Yearly change: 3.36 percent increase Median list price: $249,900 Yearly change: 2.63 percent increase Active listings New listings: 200 Yearly change: 3.85 percent decrease Total active: 1,283 Yearly change: 6.47 percent increase

Average list price: $367,063 Yearly change: 5.99 percent decrease Median list price: $279,900 Yearly change: No change Source: Northwest Multiple Listing Service

Evan Marczynski, associate editor of The Bellingham Business Journal, can be reached at 360-647-8805, Ext. 5052, or

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Whatcom County residential sales November 2013 Closed sales Units sold: 199 Yearly change: 3.65 percent increase Average sale price: $294,779 Yearly change: 4.56 percent increase Median sale price: $260,000 Yearly change: 8.81 percent increase Pending sales Units pending: 236 Yearly change: 6.79 percent increase Average list price: $279,819

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January 2014



With its Bellingham-based parent company’s overseas acquisition, Arlington solar firm eyes expansion


BY JIM DAVIS The (Everett) Herald Business Journal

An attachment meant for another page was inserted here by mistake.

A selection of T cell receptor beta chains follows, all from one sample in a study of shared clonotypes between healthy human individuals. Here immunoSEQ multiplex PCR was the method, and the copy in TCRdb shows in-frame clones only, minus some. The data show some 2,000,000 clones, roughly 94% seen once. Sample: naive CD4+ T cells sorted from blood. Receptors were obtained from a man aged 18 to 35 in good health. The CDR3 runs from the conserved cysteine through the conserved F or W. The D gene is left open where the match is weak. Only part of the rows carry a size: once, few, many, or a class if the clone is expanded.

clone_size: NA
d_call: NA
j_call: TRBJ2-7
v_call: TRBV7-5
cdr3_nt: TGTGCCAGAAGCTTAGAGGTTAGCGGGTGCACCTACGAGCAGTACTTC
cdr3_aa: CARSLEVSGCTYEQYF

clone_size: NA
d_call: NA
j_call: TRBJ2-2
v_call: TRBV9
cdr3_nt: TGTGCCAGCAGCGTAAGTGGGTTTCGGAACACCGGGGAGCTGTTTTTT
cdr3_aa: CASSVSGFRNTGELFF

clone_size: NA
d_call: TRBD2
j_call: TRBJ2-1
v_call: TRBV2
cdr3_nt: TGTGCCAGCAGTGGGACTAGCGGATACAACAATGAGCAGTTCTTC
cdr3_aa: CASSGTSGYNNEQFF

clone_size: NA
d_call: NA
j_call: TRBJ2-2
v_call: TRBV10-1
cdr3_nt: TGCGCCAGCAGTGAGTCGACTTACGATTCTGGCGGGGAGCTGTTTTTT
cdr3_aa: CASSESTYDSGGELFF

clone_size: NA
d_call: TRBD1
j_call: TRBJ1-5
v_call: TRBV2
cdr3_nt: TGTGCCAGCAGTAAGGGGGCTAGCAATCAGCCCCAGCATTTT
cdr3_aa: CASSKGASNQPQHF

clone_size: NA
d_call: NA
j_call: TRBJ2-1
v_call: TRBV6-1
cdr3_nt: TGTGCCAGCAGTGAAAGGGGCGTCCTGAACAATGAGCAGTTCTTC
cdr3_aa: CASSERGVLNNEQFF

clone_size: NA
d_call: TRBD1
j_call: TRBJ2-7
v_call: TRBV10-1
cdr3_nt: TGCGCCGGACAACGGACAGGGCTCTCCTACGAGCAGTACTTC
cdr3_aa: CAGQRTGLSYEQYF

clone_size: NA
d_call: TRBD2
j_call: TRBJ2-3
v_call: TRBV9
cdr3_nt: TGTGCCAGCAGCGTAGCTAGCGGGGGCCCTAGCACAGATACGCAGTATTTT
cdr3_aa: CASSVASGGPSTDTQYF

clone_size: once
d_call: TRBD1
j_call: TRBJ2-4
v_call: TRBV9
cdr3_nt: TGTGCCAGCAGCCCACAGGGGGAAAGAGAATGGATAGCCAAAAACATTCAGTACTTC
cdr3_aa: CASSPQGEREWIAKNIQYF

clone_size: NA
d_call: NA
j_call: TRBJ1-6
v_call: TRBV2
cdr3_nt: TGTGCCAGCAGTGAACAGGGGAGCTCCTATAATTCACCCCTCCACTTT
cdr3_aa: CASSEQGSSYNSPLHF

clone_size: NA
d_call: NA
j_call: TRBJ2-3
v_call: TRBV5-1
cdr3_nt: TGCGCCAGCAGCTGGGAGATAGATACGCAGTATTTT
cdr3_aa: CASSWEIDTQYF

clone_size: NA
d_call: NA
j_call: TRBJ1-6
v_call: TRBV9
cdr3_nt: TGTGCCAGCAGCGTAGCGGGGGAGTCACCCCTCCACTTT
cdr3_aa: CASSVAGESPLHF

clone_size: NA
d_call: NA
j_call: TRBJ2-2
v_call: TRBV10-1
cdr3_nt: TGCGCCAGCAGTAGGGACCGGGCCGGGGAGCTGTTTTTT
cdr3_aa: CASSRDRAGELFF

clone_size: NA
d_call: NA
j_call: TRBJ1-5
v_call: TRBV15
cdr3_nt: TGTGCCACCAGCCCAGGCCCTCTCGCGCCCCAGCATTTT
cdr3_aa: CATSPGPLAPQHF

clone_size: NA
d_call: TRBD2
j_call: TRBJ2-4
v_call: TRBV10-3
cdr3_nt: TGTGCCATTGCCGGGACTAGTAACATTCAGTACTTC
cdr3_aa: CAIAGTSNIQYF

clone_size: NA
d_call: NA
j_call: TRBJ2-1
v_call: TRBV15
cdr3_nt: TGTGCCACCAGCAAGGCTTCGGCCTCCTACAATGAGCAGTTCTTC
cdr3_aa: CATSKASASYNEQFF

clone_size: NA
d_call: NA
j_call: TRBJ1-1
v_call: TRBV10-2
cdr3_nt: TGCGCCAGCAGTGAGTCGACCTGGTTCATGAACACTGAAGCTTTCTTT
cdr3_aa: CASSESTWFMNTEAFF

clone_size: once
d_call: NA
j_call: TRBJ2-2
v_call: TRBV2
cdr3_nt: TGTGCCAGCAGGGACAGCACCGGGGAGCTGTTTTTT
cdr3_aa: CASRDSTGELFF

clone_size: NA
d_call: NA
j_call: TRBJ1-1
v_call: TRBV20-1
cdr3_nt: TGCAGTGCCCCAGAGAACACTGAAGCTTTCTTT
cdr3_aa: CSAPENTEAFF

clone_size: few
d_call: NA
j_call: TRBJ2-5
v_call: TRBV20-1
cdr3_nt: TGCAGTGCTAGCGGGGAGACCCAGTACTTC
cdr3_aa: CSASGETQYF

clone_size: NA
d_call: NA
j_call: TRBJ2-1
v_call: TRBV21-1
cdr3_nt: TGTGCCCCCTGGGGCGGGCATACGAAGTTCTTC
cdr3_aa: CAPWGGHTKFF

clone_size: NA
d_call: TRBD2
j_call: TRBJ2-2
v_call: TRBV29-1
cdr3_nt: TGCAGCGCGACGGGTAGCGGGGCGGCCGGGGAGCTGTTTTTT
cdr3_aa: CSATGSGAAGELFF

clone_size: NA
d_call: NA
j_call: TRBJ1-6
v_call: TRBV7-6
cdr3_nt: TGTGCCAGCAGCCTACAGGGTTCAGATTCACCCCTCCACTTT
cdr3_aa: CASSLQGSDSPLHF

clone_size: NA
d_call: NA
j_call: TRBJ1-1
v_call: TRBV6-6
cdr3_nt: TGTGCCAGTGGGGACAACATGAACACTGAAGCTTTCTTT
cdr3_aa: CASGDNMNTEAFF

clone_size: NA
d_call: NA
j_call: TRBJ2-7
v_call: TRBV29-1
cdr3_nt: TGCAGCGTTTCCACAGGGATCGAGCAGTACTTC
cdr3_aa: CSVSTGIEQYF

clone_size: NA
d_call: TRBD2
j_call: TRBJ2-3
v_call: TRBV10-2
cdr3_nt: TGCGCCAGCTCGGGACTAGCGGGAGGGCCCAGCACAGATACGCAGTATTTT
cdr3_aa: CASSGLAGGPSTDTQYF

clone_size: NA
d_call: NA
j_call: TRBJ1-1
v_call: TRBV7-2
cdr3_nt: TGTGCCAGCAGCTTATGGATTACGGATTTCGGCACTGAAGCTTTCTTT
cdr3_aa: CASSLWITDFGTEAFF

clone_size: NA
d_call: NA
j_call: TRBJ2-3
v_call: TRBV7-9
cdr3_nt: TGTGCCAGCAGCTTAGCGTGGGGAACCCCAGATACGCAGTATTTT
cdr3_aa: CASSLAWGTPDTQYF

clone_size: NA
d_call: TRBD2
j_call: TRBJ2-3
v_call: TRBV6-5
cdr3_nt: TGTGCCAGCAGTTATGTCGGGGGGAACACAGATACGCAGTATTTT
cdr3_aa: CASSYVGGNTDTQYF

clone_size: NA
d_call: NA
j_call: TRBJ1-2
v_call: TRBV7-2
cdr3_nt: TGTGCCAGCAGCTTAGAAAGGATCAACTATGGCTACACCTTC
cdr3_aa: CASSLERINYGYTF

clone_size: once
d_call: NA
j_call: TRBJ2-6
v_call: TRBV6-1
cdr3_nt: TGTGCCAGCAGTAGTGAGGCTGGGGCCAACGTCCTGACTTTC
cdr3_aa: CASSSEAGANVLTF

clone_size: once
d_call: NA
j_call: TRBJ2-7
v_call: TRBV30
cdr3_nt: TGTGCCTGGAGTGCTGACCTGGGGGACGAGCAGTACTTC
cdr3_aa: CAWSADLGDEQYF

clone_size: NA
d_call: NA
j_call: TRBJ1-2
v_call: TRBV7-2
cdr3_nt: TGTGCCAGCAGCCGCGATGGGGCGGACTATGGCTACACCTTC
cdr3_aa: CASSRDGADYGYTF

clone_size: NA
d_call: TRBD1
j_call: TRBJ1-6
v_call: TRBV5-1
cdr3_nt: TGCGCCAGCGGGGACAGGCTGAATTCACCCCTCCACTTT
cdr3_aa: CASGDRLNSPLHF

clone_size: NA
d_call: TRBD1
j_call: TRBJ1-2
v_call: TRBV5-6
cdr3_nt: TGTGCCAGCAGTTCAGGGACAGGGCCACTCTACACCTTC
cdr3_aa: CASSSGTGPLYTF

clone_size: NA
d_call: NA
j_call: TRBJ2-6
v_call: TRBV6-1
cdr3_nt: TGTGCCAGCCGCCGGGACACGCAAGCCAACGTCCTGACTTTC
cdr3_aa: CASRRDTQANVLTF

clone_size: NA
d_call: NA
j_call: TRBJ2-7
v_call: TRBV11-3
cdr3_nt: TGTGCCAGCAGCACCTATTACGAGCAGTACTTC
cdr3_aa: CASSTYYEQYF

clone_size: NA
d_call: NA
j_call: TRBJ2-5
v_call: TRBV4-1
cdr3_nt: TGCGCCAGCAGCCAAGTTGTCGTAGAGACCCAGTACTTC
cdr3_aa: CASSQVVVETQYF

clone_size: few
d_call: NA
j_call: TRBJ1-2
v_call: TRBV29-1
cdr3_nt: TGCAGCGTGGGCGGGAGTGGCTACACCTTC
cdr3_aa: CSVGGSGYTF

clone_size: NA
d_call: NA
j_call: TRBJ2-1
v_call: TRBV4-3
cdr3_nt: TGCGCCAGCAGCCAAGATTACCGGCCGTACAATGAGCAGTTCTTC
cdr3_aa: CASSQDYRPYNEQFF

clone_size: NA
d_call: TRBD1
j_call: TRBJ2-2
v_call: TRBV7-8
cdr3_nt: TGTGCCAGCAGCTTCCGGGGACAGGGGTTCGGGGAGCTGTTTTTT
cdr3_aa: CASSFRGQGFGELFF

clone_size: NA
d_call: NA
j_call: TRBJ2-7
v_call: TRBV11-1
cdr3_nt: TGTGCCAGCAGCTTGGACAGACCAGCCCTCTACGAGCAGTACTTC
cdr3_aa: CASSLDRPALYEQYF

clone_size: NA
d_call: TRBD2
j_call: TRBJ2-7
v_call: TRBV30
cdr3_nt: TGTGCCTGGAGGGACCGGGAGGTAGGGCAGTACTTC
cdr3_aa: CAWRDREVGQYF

ndia is a country where power can be unreliable at the best of times. Flip a switch or turn on an appliance and there’s a chance that nothing will happen. “In India, their grid is very undependable,” said Drew Zogby, president of the Bellingham-based Alpha Technologies. “They have six- to eight-hour blackouts every day.” And that makes it a market that’s very attractive for businesses that can provide a stable source of power. Businesses such as Arlington’s OutBack Power. In November, OutBack’s parent company, Alpha Technologies, announced the purchase of a NavSemi Energy, an Indian firm that designs and manufactures solar power systems. The deal likely means that OutBack can expand its presence in India. And that means more jobs in Arlington. Zogby said it’s a key step in the goal of expanding the Arlington company from 75 employees to 150 in the next five years. “I think it absolutely will allow us to add more engineering support, sales and marketing” at OutBack, Zogby said. OutBack has been in business for about 15 years and moved this spring into the former Bayliner boats and Meridian yachts buildings at a business park in Arlington. OutBack makes electronics that converts and stores primarily solar power into energy that’s useable for businesses and homes. The same technology also can be used on cellphone towers -- something that’s huge as more and more people use wireless phones. The equipment is engineered and developed in Arlington and primarily assembled in Bellingham. The company uses components purchased from around the world. OutBack’s products already have a posi-